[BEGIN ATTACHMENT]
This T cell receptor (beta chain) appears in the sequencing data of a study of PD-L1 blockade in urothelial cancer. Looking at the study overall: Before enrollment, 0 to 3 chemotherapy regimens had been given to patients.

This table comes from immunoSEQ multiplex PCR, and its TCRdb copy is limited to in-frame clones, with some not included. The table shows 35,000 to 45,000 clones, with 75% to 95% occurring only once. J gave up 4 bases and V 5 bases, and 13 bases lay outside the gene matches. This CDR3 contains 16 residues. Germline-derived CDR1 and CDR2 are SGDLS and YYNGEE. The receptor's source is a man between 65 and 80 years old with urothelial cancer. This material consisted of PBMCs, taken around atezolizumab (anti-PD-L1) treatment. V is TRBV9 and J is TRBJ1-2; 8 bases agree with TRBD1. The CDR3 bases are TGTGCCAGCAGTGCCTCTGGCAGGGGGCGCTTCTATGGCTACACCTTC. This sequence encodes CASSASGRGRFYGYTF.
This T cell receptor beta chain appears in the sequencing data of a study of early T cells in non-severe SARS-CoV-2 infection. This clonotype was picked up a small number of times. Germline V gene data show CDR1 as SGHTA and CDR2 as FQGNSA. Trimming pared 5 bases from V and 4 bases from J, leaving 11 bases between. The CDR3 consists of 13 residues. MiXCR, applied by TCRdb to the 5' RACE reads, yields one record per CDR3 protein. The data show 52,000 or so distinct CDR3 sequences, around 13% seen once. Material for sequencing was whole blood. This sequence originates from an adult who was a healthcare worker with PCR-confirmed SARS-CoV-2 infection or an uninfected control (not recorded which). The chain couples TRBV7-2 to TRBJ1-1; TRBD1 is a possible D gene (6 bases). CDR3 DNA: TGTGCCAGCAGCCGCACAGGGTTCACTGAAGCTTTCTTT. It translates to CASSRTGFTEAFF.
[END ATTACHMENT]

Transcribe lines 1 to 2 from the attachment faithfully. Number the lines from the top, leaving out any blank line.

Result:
This T cell receptor (beta chain) appears in the sequencing data of a study of PD-L1 blockade in urothelial cancer. Looking at the study overall: Before enrollment, 0 to 3 chemotherapy regimens had been given to patients.

This table comes from immunoSEQ multiplex PCR, and its TCRdb copy is limited to in-frame clones, with some not included. The table shows 35,000 to 45,000 clones, with 75% to 95% occurring only once. J gave up 4 bases and V 5 bases, and 13 bases lay outside the gene matches. This CDR3 contains 16 residues. Germline-derived CDR1 and CDR2 are SGDLS and YYNGEE. The receptor's source is a man between 65 and 80 years old with urothelial cancer. This material consisted of PBMCs, taken around atezolizumab (anti-PD-L1) treatment. V is TRBV9 and J is TRBJ1-2; 8 bases agree with TRBD1. The CDR3 bases are TGTGCCAGCAGTGCCTCTGGCAGGGGGCGCTTCTATGGCTACACCTTC. This sequence encodes CASSASGRGRFYGYTF.